While the legacy of Shotaro Ishinomori‘s Henshin Ninja Arashi (aka Transforming or Metamorphosis Ninja Arashi) lives mainly in tokusatsu TV nostalgia and vinyl collectibles of one decade or another, for me the manga holds the most charm. Packed with monsters, violent as all get out, streamlined of extra characters and bulky storyline, it gets right to want you want – a weird looking armored ninja slicing up critters with a big mystical sword!
I probably need a real Shirato Sanpei fan here.
These scans are from a 1967 manga I scored in a lot, one of which was described only as “Wolf Boy.” I was hoping for some Wolf Boy Ken tie in, but no! Rather than a Jungle Book / Tarzan-like deal, I was pleasantly surprised by this Kamui-esque adventure of an orphan raised by wolves who then learns shadow skills.
Here’s the cover:
So what do I have here? Various Wikis and under-researched manga sites list a “Wolf Boy” series in Sanpei’s resume, but I’m stonewalled after that. I know how much some of you looove doing my research for me, so get to it!
Its was a dog-eared, dime-store novel world where a man was a man, a woman was a victim waiting to happen and the road to revenge was a street washed in blood. Violent and lurid men’s adventure novels go back decades, but in the 80’s, cinema actually caught up to their bloodshed, boobs and body counts, so the context was better than ever! These ‘men of action’ lines also adapted to every major martial arts trend decade by decade, so in the 80’s, yeah… NINJA PULPS!
I’m terribly limited on space (and funds) right now, but damn am I tempted to start scooping up these martial arts-themed trash novels, especially those cashing in on the ninja craze.
Piers Anthony and Roberto Fuentes were responsible for six chop-socky pulp novels starring Jason Striker: Master of the Martial Arts. These were in the ‘old-school vet brings back exotic skills from the war and uses them to wipe out all them hippies, punks and pinkos’ model. Two in the series were ninja-themed.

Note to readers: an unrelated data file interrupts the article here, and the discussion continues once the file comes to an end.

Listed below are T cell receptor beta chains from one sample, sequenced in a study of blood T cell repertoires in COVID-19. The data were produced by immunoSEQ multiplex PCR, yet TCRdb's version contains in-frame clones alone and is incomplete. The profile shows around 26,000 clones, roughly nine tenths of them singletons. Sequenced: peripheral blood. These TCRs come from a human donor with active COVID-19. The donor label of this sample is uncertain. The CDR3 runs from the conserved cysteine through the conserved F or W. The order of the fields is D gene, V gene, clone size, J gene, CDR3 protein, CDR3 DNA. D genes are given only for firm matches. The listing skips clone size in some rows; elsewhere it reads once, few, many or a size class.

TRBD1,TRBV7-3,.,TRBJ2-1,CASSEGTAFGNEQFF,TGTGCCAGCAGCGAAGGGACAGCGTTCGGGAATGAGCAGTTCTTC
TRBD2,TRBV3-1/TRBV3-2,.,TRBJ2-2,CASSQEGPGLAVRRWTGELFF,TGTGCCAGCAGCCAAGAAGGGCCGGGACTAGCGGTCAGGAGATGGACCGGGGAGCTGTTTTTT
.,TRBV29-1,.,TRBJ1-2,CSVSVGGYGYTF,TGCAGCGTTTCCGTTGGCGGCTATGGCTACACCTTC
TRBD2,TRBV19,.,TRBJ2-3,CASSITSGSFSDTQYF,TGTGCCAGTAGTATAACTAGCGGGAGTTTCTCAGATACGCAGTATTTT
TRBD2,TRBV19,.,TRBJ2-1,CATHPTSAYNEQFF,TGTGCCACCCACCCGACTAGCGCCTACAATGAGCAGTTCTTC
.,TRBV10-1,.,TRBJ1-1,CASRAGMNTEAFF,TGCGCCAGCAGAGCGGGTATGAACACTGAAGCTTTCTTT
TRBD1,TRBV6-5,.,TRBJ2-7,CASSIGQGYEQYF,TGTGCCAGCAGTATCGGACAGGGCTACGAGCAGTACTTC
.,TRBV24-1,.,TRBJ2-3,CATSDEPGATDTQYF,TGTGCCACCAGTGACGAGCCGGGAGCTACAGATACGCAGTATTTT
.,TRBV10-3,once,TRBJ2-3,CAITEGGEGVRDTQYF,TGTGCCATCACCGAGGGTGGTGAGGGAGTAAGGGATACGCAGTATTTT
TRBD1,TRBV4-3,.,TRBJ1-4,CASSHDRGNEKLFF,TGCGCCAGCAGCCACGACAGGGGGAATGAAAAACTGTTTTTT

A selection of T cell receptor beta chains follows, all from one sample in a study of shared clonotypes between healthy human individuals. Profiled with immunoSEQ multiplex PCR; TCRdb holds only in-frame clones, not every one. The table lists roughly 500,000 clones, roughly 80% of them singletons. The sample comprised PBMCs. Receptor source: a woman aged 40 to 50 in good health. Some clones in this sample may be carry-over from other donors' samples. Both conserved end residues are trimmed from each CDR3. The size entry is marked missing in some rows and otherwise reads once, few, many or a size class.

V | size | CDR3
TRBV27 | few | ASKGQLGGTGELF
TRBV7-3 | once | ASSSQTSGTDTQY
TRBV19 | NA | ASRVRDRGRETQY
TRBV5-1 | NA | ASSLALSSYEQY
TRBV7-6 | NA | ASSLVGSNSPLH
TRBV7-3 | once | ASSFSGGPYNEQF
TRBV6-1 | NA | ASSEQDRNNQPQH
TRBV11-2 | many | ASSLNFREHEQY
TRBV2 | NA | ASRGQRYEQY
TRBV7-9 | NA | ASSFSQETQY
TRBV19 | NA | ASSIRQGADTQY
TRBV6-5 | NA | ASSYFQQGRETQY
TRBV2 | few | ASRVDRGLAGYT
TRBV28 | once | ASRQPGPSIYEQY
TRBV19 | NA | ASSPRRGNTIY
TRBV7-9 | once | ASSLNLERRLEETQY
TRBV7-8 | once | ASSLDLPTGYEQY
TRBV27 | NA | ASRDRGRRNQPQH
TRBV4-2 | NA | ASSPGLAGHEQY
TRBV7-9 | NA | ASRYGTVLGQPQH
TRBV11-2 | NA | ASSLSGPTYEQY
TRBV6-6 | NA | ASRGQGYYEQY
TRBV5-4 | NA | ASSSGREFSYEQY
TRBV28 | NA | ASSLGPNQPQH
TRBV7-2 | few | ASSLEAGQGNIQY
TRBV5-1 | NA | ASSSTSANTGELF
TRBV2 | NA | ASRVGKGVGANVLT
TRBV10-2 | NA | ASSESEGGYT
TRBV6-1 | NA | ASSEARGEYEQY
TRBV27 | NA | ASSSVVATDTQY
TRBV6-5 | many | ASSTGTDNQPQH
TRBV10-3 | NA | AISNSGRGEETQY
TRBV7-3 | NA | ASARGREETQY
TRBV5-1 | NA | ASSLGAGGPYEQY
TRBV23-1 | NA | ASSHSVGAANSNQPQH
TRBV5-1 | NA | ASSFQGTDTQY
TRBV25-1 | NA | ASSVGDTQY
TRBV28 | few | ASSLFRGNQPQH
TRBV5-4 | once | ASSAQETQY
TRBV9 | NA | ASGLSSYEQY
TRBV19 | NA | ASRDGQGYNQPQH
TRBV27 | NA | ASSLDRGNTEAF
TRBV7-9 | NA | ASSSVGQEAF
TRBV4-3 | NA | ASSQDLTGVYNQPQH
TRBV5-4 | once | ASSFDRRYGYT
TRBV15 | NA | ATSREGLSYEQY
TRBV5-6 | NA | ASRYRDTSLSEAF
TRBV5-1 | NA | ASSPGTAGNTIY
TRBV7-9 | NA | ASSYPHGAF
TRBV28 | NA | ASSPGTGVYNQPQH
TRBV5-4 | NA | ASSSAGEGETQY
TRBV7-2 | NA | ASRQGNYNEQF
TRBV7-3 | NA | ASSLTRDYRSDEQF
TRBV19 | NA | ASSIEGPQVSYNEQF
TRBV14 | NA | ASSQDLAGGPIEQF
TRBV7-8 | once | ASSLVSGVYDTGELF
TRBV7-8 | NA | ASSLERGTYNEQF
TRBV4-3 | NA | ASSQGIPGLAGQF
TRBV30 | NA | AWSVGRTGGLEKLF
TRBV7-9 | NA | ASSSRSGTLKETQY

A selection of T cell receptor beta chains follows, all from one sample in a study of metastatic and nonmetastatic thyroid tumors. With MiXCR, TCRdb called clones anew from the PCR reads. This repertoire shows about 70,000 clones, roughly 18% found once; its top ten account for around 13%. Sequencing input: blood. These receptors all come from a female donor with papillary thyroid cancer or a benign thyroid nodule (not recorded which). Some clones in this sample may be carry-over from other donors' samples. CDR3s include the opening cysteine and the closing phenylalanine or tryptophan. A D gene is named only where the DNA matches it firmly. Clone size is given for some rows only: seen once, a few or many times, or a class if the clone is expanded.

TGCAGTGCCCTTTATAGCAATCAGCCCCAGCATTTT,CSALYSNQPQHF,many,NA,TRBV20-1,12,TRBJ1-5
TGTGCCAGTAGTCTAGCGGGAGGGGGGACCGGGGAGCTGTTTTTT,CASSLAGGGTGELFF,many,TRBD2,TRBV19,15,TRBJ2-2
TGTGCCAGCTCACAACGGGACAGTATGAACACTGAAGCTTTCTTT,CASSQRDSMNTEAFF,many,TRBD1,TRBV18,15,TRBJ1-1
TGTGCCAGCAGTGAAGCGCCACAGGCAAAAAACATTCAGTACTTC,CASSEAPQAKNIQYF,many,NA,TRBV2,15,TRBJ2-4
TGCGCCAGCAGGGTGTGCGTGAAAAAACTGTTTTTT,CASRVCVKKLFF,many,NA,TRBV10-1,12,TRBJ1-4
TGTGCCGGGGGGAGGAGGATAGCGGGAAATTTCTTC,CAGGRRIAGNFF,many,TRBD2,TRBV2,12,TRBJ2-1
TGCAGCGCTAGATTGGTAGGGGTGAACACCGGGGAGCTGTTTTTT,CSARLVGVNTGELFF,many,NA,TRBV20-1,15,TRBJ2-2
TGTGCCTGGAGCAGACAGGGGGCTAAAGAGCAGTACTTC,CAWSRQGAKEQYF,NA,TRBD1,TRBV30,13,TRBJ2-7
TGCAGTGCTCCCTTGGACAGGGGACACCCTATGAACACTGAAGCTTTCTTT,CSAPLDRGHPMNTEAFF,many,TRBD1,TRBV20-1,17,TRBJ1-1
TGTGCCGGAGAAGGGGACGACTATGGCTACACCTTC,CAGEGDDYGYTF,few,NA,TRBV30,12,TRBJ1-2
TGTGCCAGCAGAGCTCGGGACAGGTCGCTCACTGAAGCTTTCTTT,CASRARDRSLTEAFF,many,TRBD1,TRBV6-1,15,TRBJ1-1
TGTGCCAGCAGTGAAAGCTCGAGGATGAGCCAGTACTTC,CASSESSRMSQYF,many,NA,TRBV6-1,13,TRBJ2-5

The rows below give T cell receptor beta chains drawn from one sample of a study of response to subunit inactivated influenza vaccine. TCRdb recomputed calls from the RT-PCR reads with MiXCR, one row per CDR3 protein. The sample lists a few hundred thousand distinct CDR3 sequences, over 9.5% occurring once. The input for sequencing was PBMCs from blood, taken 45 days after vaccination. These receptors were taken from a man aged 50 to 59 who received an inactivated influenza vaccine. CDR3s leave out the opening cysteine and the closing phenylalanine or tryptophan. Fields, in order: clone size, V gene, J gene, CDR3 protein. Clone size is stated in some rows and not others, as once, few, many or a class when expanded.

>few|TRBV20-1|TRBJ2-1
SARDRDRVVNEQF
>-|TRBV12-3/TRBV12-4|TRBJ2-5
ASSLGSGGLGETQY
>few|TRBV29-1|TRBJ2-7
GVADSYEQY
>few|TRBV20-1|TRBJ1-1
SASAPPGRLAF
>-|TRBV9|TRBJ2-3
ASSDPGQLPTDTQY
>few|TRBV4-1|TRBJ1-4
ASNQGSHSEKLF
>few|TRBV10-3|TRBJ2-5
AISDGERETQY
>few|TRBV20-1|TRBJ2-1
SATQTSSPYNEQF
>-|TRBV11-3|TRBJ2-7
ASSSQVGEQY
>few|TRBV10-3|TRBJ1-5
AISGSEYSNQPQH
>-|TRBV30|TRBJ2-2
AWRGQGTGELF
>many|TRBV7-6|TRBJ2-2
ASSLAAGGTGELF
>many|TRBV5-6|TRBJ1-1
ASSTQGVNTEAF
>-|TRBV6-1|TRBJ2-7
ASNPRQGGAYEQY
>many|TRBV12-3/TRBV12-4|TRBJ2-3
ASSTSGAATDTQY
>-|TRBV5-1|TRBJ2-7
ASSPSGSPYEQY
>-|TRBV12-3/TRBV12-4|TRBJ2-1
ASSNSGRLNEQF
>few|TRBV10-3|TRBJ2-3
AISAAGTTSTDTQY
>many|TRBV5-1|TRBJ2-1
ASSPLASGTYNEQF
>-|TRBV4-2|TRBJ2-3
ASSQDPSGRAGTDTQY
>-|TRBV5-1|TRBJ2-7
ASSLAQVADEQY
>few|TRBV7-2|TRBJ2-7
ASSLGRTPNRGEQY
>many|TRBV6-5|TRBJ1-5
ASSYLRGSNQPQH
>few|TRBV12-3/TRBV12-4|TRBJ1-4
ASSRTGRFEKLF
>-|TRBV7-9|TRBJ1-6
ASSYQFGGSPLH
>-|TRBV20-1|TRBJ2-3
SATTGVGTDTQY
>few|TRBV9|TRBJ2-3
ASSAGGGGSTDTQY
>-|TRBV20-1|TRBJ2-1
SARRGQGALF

The most prolific of the ninja-sploitation novelists was ‘Wade Barker’ (Richard Meyers), who wrote 16 titles during the craze, including eight bat-shit crazy brutal tales of Brett Wallace: Ninja Master.
Curt Purcell of the damn nifty Groovy Age of Horror blog described volume #7, The Skin Swindle, as “Death Wish with throwing stars, Bernhard Goetz in a ninja suit.”
They were pure late 70’s/early 80’s action revenge formula: Orient-savvy white guy’s family slaughtered, he becomes the Western world’s only expert in some exotic death art, gets revenge, then goes from town to town fighting bikers, hillbillies, neo-nazis, para-military suvivalists, evil land barons, multi-ethnic street gangs with neon bandanas tied around their pant legs,etc. and so forth.
If I even start buying these, I’m doomed. I’ll have to sell a kidney to feed the habit, ultimately showing up on some cable ‘Hoarders: Exposed’ show looking like a demented freak.
But how do I resist a stinky old copy of Bamboo Bloodbath on eBay? HOW?!?!?!
Kodansha International’s Ninja Attack! True Tales of Assassins, Samurai, and Outlaws is due in stores in November. NOVEMBER! Those bastards in Japan have it now…
I’ll be all over this book like a bad f’n smell!
Check it out at Alt Japan.
There are WAAAAYYY too few books in English that look at the various military specialists, legendary bandits and unsung shadow-heroes that are today grouped under the moniker of ‘ninja.’ What is out there tends to be either dry and scholarly or so slanted towards a certain martial arts style (and/or business) they lack credibility.
Ninja Attack! True Tales of Assassins, Samurai and Outlaws looks to present some credible history with a manga flare (illos by Ninja Scroll advisor Yutaka Kondo) that will attract a wider audience. If Matt Alt and Hiroko Yoda (same authors of the excellent Yokai Attack) can get some of the Naruto set to actually learn the history behind the names they’re watching, it’ll be a truly valuable work to have out there.